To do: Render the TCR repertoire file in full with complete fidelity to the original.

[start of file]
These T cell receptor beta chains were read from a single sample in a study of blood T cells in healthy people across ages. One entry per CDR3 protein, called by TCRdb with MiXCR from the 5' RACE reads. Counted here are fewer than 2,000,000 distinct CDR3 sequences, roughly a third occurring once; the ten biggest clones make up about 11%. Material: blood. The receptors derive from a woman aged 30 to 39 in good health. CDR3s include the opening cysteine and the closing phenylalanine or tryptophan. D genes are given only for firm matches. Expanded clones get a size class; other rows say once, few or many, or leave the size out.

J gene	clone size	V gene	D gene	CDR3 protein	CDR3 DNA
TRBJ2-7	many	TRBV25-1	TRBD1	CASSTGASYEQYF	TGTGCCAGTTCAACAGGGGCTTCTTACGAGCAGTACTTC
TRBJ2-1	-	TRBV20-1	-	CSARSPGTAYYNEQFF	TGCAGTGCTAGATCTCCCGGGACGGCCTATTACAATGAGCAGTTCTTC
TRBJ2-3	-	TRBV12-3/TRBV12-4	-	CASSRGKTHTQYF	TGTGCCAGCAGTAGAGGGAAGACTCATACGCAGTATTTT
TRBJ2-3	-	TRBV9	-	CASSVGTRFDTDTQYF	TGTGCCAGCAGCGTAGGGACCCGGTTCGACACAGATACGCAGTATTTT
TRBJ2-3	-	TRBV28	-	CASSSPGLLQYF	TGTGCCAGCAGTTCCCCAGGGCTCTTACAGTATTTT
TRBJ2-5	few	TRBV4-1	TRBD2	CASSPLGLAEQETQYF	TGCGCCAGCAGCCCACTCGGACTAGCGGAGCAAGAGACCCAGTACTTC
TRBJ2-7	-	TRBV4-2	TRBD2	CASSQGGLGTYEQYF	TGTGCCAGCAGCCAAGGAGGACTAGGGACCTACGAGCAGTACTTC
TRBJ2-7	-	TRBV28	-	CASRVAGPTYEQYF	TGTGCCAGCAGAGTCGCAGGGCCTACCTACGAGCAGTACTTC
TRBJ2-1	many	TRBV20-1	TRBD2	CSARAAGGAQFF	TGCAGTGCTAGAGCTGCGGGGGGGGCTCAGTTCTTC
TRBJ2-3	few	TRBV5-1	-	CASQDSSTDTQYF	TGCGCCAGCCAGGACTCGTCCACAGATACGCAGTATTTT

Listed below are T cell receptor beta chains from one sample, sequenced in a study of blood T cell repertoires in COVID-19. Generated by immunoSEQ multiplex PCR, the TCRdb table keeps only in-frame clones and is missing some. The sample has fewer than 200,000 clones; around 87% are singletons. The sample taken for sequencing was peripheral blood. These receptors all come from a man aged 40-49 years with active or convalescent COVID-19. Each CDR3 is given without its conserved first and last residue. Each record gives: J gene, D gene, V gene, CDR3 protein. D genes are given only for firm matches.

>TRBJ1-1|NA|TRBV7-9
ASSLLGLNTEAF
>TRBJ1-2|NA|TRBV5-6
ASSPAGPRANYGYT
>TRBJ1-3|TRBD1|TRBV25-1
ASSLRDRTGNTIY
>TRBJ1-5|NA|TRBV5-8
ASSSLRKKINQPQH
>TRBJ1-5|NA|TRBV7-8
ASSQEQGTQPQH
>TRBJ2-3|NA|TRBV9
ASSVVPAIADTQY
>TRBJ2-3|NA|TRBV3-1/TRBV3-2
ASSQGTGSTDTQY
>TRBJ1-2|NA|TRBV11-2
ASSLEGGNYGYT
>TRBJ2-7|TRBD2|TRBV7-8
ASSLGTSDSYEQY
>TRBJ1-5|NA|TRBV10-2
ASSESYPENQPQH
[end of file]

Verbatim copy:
These T cell receptor beta chains were read from a single sample in a study of blood T cells in healthy people across ages. One entry per CDR3 protein, called by TCRdb with MiXCR from the 5' RACE reads. Counted here are fewer than 2,000,000 distinct CDR3 sequences, roughly a third occurring once; the ten biggest clones make up about 11%. Material: blood. The receptors derive from a woman aged 30 to 39 in good health. CDR3s include the opening cysteine and the closing phenylalanine or tryptophan. D genes are given only for firm matches. Expanded clones get a size class; other rows say once, few or many, or leave the size out.

J gene	clone size	V gene	D gene	CDR3 protein	CDR3 DNA
TRBJ2-7	many	TRBV25-1	TRBD1	CASSTGASYEQYF	TGTGCCAGTTCAACAGGGGCTTCTTACGAGCAGTACTTC
TRBJ2-1	-	TRBV20-1	-	CSARSPGTAYYNEQFF	TGCAGTGCTAGATCTCCCGGGACGGCCTATTACAATGAGCAGTTCTTC
TRBJ2-3	-	TRBV12-3/TRBV12-4	-	CASSRGKTHTQYF	TGTGCCAGCAGTAGAGGGAAGACTCATACGCAGTATTTT
TRBJ2-3	-	TRBV9	-	CASSVGTRFDTDTQYF	TGTGCCAGCAGCGTAGGGACCCGGTTCGACACAGATACGCAGTATTTT
TRBJ2-3	-	TRBV28	-	CASSSPGLLQYF	TGTGCCAGCAGTTCCCCAGGGCTCTTACAGTATTTT
TRBJ2-5	few	TRBV4-1	TRBD2	CASSPLGLAEQETQYF	TGCGCCAGCAGCCCACTCGGACTAGCGGAGCAAGAGACCCAGTACTTC
TRBJ2-7	-	TRBV4-2	TRBD2	CASSQGGLGTYEQYF	TGTGCCAGCAGCCAAGGAGGACTAGGGACCTACGAGCAGTACTTC
TRBJ2-7	-	TRBV28	-	CASRVAGPTYEQYF	TGTGCCAGCAGAGTCGCAGGGCCTACCTACGAGCAGTACTTC
TRBJ2-1	many	TRBV20-1	TRBD2	CSARAAGGAQFF	TGCAGTGCTAGAGCTGCGGGGGGGGCTCAGTTCTTC
TRBJ2-3	few	TRBV5-1	-	CASQDSSTDTQYF	TGCGCCAGCCAGGACTCGTCCACAGATACGCAGTATTTT

Listed below are T cell receptor beta chains from one sample, sequenced in a study of blood T cell repertoires in COVID-19. Generated by immunoSEQ multiplex PCR, the TCRdb table keeps only in-frame clones and is missing some. The sample has fewer than 200,000 clones; around 87% are singletons. The sample taken for sequencing was peripheral blood. These receptors all come from a man aged 40-49 years with active or convalescent COVID-19. Each CDR3 is given without its conserved first and last residue. Each record gives: J gene, D gene, V gene, CDR3 protein. D genes are given only for firm matches.

>TRBJ1-1|NA|TRBV7-9
ASSLLGLNTEAF
>TRBJ1-2|NA|TRBV5-6
ASSPAGPRANYGYT
>TRBJ1-3|TRBD1|TRBV25-1
ASSLRDRTGNTIY
>TRBJ1-5|NA|TRBV5-8
ASSSLRKKINQPQH
>TRBJ1-5|NA|TRBV7-8
ASSQEQGTQPQH
>TRBJ2-3|NA|TRBV9
ASSVVPAIADTQY
>TRBJ2-3|NA|TRBV3-1/TRBV3-2
ASSQGTGSTDTQY
>TRBJ1-2|NA|TRBV11-2
ASSLEGGNYGYT
>TRBJ2-7|TRBD2|TRBV7-8
ASSLGTSDSYEQY
>TRBJ1-5|NA|TRBV10-2
ASSESYPENQPQH